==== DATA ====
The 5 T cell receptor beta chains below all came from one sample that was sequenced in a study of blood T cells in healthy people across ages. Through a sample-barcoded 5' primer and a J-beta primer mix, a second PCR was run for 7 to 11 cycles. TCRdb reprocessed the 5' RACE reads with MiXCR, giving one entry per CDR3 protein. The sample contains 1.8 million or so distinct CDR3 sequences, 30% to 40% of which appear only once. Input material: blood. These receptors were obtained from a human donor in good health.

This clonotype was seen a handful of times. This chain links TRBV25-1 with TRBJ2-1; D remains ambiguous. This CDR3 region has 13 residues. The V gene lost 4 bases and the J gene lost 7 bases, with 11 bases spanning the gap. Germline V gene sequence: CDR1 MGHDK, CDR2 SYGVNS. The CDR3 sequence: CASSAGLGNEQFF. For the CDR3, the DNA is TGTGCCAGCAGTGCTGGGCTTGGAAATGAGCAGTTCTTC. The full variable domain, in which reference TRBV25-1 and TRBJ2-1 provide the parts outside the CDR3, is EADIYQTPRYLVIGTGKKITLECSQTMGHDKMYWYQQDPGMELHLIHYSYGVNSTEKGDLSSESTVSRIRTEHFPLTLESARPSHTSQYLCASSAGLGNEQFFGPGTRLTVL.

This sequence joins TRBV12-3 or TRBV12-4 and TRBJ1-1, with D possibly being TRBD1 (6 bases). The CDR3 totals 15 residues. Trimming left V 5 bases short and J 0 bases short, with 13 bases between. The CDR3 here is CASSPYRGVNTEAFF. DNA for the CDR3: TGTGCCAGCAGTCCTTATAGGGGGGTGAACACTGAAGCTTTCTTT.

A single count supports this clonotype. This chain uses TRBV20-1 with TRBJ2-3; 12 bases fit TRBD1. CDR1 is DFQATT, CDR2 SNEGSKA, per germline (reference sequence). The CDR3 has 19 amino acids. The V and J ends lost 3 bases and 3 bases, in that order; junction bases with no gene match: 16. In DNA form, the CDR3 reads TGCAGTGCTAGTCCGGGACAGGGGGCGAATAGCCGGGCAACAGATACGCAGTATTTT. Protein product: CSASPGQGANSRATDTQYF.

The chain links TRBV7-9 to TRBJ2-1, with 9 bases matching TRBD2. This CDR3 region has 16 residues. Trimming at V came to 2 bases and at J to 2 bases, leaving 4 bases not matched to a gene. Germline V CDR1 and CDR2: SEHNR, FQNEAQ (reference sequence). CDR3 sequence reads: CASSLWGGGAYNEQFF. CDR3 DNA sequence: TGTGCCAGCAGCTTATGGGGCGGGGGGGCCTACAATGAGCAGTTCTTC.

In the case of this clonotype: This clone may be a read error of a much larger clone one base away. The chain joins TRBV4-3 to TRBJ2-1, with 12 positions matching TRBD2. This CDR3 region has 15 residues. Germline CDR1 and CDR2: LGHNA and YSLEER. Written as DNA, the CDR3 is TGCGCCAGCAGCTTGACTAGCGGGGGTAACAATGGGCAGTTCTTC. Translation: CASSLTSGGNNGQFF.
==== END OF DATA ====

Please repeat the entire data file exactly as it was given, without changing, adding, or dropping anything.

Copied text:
The 5 T cell receptor beta chains below all came from one sample that was sequenced in a study of blood T cells in healthy people across ages. Through a sample-barcoded 5' primer and a J-beta primer mix, a second PCR was run for 7 to 11 cycles. TCRdb reprocessed the 5' RACE reads with MiXCR, giving one entry per CDR3 protein. The sample contains 1.8 million or so distinct CDR3 sequences, 30% to 40% of which appear only once. Input material: blood. These receptors were obtained from a human donor in good health.

This clonotype was seen a handful of times. This chain links TRBV25-1 with TRBJ2-1; D remains ambiguous. This CDR3 region has 13 residues. The V gene lost 4 bases and the J gene lost 7 bases, with 11 bases spanning the gap. Germline V gene sequence: CDR1 MGHDK, CDR2 SYGVNS. The CDR3 sequence: CASSAGLGNEQFF. For the CDR3, the DNA is TGTGCCAGCAGTGCTGGGCTTGGAAATGAGCAGTTCTTC. The full variable domain, in which reference TRBV25-1 and TRBJ2-1 provide the parts outside the CDR3, is EADIYQTPRYLVIGTGKKITLECSQTMGHDKMYWYQQDPGMELHLIHYSYGVNSTEKGDLSSESTVSRIRTEHFPLTLESARPSHTSQYLCASSAGLGNEQFFGPGTRLTVL.

This sequence joins TRBV12-3 or TRBV12-4 and TRBJ1-1, with D possibly being TRBD1 (6 bases). The CDR3 totals 15 residues. Trimming left V 5 bases short and J 0 bases short, with 13 bases between. The CDR3 here is CASSPYRGVNTEAFF. DNA for the CDR3: TGTGCCAGCAGTCCTTATAGGGGGGTGAACACTGAAGCTTTCTTT.

A single count supports this clonotype. This chain uses TRBV20-1 with TRBJ2-3; 12 bases fit TRBD1. CDR1 is DFQATT, CDR2 SNEGSKA, per germline (reference sequence). The CDR3 has 19 amino acids. The V and J ends lost 3 bases and 3 bases, in that order; junction bases with no gene match: 16. In DNA form, the CDR3 reads TGCAGTGCTAGTCCGGGACAGGGGGCGAATAGCCGGGCAACAGATACGCAGTATTTT. Protein product: CSASPGQGANSRATDTQYF.

The chain links TRBV7-9 to TRBJ2-1, with 9 bases matching TRBD2. This CDR3 region has 16 residues. Trimming at V came to 2 bases and at J to 2 bases, leaving 4 bases not matched to a gene. Germline V CDR1 and CDR2: SEHNR, FQNEAQ (reference sequence). CDR3 sequence reads: CASSLWGGGAYNEQFF. CDR3 DNA sequence: TGTGCCAGCAGCTTATGGGGCGGGGGGGCCTACAATGAGCAGTTCTTC.

In the case of this clonotype: This clone may be a read error of a much larger clone one base away. The chain joins TRBV4-3 to TRBJ2-1, with 12 positions matching TRBD2. This CDR3 region has 15 residues. Germline CDR1 and CDR2: LGHNA and YSLEER. Written as DNA, the CDR3 is TGCGCCAGCAGCTTGACTAGCGGGGGTAACAATGGGCAGTTCTTC. Translation: CASSLTSGGNNGQFF.